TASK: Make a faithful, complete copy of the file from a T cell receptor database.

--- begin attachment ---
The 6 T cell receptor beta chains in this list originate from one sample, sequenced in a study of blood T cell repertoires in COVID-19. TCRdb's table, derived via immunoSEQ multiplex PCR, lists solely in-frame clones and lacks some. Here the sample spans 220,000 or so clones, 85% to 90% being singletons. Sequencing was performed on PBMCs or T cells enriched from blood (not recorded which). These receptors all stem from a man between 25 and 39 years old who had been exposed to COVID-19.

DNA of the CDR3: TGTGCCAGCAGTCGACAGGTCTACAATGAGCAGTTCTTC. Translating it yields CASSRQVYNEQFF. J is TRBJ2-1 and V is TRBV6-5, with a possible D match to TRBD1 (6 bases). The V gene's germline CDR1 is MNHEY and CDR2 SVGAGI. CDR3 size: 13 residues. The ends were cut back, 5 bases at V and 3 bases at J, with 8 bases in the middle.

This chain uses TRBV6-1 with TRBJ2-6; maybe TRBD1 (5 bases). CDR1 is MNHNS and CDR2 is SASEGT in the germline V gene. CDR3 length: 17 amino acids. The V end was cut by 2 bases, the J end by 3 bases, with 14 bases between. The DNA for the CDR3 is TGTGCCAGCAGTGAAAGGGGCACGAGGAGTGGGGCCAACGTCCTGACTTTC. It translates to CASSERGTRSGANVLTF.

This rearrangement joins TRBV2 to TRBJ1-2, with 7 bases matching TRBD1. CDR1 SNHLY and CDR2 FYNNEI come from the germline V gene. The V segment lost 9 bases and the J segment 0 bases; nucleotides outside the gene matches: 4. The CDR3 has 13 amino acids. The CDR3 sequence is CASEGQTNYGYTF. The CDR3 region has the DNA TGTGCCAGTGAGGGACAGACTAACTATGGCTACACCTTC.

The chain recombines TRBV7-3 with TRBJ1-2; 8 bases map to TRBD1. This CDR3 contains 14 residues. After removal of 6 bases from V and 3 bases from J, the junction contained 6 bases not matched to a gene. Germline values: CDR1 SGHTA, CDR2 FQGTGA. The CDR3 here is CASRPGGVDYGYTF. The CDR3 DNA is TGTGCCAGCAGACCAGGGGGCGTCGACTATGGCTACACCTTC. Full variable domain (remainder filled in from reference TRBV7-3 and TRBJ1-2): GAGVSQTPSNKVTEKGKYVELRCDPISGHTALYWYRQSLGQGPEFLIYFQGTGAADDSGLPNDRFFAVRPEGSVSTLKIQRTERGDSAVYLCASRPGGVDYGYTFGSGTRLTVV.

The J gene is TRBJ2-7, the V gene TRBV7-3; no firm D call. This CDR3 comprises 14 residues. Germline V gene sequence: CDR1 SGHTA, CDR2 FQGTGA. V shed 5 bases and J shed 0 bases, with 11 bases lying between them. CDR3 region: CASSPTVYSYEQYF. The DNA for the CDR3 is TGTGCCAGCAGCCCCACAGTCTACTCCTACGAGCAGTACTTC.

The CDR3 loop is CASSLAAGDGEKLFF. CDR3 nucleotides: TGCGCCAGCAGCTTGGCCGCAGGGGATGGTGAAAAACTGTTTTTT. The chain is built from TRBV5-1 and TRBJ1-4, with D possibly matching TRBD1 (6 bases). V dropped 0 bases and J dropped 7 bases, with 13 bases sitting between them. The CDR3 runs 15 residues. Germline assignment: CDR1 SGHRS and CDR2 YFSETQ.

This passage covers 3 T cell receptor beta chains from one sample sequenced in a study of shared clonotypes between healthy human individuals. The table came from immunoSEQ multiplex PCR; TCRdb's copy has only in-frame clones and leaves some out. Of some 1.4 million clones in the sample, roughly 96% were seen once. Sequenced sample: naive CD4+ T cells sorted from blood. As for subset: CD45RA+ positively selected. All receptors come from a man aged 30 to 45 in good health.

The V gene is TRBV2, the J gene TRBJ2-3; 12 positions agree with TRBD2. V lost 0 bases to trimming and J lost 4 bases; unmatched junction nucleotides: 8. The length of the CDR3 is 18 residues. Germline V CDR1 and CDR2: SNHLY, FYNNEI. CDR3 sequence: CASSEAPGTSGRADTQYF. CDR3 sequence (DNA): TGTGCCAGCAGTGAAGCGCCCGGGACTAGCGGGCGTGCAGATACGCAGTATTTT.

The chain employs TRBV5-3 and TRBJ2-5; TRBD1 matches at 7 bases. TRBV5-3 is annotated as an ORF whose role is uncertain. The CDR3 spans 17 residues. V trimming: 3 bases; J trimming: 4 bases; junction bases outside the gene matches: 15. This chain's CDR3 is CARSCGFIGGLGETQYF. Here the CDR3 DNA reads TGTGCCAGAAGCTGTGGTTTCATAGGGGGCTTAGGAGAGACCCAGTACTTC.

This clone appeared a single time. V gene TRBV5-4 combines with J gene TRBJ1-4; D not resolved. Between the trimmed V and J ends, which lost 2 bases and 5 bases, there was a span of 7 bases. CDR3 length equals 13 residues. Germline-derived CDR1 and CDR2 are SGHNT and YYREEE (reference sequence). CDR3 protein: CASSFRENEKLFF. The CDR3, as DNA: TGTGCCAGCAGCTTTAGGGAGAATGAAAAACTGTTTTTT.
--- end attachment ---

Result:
The 6 T cell receptor beta chains in this list originate from one sample, sequenced in a study of blood T cell repertoires in COVID-19. TCRdb's table, derived via immunoSEQ multiplex PCR, lists solely in-frame clones and lacks some. Here the sample spans 220,000 or so clones, 85% to 90% being singletons. Sequencing was performed on PBMCs or T cells enriched from blood (not recorded which). These receptors all stem from a man between 25 and 39 years old who had been exposed to COVID-19.

DNA of the CDR3: TGTGCCAGCAGTCGACAGGTCTACAATGAGCAGTTCTTC. Translating it yields CASSRQVYNEQFF. J is TRBJ2-1 and V is TRBV6-5, with a possible D match to TRBD1 (6 bases). The V gene's germline CDR1 is MNHEY and CDR2 SVGAGI. CDR3 size: 13 residues. The ends were cut back, 5 bases at V and 3 bases at J, with 8 bases in the middle.

This chain uses TRBV6-1 with TRBJ2-6; maybe TRBD1 (5 bases). CDR1 is MNHNS and CDR2 is SASEGT in the germline V gene. CDR3 length: 17 amino acids. The V end was cut by 2 bases, the J end by 3 bases, with 14 bases between. The DNA for the CDR3 is TGTGCCAGCAGTGAAAGGGGCACGAGGAGTGGGGCCAACGTCCTGACTTTC. It translates to CASSERGTRSGANVLTF.

This rearrangement joins TRBV2 to TRBJ1-2, with 7 bases matching TRBD1. CDR1 SNHLY and CDR2 FYNNEI come from the germline V gene. The V segment lost 9 bases and the J segment 0 bases; nucleotides outside the gene matches: 4. The CDR3 has 13 amino acids. The CDR3 sequence is CASEGQTNYGYTF. The CDR3 region has the DNA TGTGCCAGTGAGGGACAGACTAACTATGGCTACACCTTC.

The chain recombines TRBV7-3 with TRBJ1-2; 8 bases map to TRBD1. This CDR3 contains 14 residues. After removal of 6 bases from V and 3 bases from J, the junction contained 6 bases not matched to a gene. Germline values: CDR1 SGHTA, CDR2 FQGTGA. The CDR3 here is CASRPGGVDYGYTF. The CDR3 DNA is TGTGCCAGCAGACCAGGGGGCGTCGACTATGGCTACACCTTC. Full variable domain (remainder filled in from reference TRBV7-3 and TRBJ1-2): GAGVSQTPSNKVTEKGKYVELRCDPISGHTALYWYRQSLGQGPEFLIYFQGTGAADDSGLPNDRFFAVRPEGSVSTLKIQRTERGDSAVYLCASRPGGVDYGYTFGSGTRLTVV.

The J gene is TRBJ2-7, the V gene TRBV7-3; no firm D call. This CDR3 comprises 14 residues. Germline V gene sequence: CDR1 SGHTA, CDR2 FQGTGA. V shed 5 bases and J shed 0 bases, with 11 bases lying between them. CDR3 region: CASSPTVYSYEQYF. The DNA for the CDR3 is TGTGCCAGCAGCCCCACAGTCTACTCCTACGAGCAGTACTTC.

The CDR3 loop is CASSLAAGDGEKLFF. CDR3 nucleotides: TGCGCCAGCAGCTTGGCCGCAGGGGATGGTGAAAAACTGTTTTTT. The chain is built from TRBV5-1 and TRBJ1-4, with D possibly matching TRBD1 (6 bases). V dropped 0 bases and J dropped 7 bases, with 13 bases sitting between them. The CDR3 runs 15 residues. Germline assignment: CDR1 SGHRS and CDR2 YFSETQ.

This passage covers 3 T cell receptor beta chains from one sample sequenced in a study of shared clonotypes between healthy human individuals. The table came from immunoSEQ multiplex PCR; TCRdb's copy has only in-frame clones and leaves some out. Of some 1.4 million clones in the sample, roughly 96% were seen once. Sequenced sample: naive CD4+ T cells sorted from blood. As for subset: CD45RA+ positively selected. All receptors come from a man aged 30 to 45 in good health.

The V gene is TRBV2, the J gene TRBJ2-3; 12 positions agree with TRBD2. V lost 0 bases to trimming and J lost 4 bases; unmatched junction nucleotides: 8. The length of the CDR3 is 18 residues. Germline V CDR1 and CDR2: SNHLY, FYNNEI. CDR3 sequence: CASSEAPGTSGRADTQYF. CDR3 sequence (DNA): TGTGCCAGCAGTGAAGCGCCCGGGACTAGCGGGCGTGCAGATACGCAGTATTTT.

The chain employs TRBV5-3 and TRBJ2-5; TRBD1 matches at 7 bases. TRBV5-3 is annotated as an ORF whose role is uncertain. The CDR3 spans 17 residues. V trimming: 3 bases; J trimming: 4 bases; junction bases outside the gene matches: 15. This chain's CDR3 is CARSCGFIGGLGETQYF. Here the CDR3 DNA reads TGTGCCAGAAGCTGTGGTTTCATAGGGGGCTTAGGAGAGACCCAGTACTTC.

This clone appeared a single time. V gene TRBV5-4 combines with J gene TRBJ1-4; D not resolved. Between the trimmed V and J ends, which lost 2 bases and 5 bases, there was a span of 7 bases. CDR3 length equals 13 residues. Germline-derived CDR1 and CDR2 are SGHNT and YYREEE (reference sequence). CDR3 protein: CASSFRENEKLFF. The CDR3, as DNA: TGTGCCAGCAGCTTTAGGGAGAATGAAAAACTGTTTTTT.